The Perseverance rover successfully unloaded Ingeniuty, a helicopter drone, to the Red Planet surface on April 3. It should be the first vehicle that will make a controlled flight in the atmosphere of the Red Planet.
During the journey to Red Planet, Ingeniuty was attached to the bottom of Perseverance. After a successful landing, the rover dropped the protective cover and headed for a patch of flat terrain, selected by the mission as the “airfield”. Upon reaching it, the rover lowered the drone to the surface and then headed for the observation point for the attempted takeoff.
Ingeniuty is currently recharging its batteries and scientists are analyzing its telemetry. Most of all, they are concerned about how the electronics of the vehicle will cope with the conditions of the Martian night. Judging by the information available, so far there have been no problems with this.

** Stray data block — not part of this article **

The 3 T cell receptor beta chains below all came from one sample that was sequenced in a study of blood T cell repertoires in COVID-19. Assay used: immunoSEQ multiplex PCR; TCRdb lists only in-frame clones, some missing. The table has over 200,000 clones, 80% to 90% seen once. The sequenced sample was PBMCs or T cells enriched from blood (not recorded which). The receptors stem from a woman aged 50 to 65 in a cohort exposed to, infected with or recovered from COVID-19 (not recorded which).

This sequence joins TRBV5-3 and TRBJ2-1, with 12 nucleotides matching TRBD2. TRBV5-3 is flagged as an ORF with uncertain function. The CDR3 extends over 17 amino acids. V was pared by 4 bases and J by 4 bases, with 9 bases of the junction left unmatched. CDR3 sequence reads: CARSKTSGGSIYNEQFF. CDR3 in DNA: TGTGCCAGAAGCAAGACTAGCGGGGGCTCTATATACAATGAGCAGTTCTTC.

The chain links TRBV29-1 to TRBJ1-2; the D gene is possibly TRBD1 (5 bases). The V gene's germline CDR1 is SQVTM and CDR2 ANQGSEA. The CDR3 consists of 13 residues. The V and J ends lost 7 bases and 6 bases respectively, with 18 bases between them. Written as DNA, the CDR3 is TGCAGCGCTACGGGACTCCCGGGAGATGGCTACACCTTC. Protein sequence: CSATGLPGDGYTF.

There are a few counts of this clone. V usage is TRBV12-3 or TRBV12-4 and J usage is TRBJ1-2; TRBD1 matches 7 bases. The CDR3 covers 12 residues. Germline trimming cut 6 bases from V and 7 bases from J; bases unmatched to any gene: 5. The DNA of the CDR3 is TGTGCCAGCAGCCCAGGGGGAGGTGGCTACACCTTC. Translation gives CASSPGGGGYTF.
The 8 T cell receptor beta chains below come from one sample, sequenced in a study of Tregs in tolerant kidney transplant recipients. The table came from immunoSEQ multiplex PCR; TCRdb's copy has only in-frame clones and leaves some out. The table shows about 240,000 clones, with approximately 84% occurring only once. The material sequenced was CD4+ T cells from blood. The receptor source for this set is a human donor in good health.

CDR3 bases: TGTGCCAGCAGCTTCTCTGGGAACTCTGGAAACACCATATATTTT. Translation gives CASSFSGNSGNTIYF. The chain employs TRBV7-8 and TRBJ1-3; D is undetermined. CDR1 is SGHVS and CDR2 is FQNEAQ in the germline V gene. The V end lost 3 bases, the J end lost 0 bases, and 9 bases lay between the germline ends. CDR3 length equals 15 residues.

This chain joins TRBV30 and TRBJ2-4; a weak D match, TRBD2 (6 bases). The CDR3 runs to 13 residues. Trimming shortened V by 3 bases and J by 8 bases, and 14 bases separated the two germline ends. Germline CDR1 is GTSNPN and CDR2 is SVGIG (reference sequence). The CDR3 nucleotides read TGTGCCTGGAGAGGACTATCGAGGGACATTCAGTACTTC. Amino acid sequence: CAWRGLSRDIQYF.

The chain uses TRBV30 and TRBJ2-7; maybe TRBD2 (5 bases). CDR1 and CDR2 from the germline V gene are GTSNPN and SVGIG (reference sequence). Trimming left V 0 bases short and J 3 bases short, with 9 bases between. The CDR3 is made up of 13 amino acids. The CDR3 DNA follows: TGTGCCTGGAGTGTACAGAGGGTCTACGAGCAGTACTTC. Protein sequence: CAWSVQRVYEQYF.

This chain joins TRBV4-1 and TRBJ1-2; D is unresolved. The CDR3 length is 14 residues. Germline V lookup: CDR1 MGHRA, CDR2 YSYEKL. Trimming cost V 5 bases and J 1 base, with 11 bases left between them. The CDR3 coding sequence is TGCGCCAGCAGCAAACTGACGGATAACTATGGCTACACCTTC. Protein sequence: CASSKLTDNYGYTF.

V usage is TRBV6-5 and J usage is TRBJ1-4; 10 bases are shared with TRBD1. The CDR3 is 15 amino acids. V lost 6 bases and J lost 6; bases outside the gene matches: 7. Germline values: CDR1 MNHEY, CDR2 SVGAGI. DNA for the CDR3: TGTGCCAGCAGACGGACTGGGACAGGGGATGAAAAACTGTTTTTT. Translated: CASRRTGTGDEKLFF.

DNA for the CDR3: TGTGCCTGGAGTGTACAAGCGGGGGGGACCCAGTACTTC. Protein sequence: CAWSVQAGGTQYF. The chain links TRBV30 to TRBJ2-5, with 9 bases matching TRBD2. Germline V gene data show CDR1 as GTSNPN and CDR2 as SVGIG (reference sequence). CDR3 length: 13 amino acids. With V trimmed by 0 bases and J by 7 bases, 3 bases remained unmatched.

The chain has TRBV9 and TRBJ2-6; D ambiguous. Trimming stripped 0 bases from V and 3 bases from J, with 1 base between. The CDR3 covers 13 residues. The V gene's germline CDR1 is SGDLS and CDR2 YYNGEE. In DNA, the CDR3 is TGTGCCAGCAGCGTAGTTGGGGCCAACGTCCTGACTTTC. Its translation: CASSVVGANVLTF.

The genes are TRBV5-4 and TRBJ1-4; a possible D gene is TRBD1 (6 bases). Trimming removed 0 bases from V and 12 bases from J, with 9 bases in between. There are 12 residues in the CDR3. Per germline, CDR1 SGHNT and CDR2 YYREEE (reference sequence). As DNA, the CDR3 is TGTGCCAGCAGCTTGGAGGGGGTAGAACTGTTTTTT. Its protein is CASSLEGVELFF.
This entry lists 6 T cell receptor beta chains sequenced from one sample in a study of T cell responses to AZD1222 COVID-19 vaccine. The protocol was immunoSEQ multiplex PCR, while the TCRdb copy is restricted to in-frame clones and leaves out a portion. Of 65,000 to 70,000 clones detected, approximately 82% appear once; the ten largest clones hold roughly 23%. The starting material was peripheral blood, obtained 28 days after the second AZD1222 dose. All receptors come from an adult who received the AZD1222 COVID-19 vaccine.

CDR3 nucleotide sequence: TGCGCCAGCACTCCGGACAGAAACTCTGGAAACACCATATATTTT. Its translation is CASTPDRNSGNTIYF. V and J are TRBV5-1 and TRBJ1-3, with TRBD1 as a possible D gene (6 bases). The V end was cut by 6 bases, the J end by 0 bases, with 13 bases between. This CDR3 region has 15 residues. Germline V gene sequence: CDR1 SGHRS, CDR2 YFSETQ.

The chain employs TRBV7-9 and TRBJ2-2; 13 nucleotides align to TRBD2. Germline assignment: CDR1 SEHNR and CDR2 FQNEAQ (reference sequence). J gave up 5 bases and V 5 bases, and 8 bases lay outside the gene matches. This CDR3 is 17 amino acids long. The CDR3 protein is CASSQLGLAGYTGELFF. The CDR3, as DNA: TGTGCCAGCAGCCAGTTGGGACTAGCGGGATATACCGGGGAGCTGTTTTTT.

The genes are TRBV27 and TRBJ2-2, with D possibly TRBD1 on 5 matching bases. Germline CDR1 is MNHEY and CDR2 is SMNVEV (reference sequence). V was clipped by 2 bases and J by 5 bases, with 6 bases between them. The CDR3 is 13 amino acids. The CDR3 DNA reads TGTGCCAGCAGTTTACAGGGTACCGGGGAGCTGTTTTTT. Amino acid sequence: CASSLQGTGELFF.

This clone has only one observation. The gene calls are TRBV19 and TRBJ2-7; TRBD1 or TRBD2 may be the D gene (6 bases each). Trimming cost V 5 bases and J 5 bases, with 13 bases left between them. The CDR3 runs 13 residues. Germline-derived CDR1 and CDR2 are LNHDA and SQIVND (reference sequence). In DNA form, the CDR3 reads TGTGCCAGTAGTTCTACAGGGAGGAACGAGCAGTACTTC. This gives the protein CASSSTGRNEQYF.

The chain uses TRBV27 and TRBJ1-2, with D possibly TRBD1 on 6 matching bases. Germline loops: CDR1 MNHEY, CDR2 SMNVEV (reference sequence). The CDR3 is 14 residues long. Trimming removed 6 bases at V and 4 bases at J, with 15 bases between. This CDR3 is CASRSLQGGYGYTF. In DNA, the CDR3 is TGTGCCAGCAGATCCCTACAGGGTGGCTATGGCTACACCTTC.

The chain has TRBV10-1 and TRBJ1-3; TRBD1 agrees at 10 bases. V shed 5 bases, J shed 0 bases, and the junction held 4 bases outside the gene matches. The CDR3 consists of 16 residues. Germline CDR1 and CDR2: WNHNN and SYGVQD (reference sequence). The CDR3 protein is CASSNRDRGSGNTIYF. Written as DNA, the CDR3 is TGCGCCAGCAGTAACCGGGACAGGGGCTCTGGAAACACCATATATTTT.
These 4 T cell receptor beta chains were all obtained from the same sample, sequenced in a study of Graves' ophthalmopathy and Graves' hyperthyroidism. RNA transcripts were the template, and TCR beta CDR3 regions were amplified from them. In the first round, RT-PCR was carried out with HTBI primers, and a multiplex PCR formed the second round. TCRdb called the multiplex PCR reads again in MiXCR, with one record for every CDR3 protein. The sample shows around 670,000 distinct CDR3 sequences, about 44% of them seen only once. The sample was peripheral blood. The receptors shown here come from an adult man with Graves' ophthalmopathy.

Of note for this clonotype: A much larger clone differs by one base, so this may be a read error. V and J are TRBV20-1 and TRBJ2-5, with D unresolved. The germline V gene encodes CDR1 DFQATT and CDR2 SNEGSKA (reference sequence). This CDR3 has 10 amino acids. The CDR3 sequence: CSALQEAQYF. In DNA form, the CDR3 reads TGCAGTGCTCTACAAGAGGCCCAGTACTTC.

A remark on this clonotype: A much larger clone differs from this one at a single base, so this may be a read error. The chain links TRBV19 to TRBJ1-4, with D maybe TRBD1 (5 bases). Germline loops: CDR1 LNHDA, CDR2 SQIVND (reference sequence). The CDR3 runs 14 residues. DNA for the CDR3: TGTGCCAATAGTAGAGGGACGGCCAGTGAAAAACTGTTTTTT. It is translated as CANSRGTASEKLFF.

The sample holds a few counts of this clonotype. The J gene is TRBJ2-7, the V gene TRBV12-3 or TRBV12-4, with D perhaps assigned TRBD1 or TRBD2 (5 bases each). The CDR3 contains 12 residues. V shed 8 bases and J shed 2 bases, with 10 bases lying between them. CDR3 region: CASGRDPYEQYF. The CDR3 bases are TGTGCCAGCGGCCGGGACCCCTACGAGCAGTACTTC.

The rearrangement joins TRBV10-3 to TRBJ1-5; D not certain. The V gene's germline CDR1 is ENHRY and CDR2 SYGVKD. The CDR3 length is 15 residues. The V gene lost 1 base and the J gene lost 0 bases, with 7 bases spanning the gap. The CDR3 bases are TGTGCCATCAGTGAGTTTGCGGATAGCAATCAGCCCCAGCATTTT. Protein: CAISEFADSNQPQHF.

Ingeniuty’s first flight is scheduled for April 11. The drone will need to r I s e to a height of 3 m, hover in this position for 30 s e c o n d s, then descend to the surface. If successful, this test will be followed by new, longer flights to higher altitudes.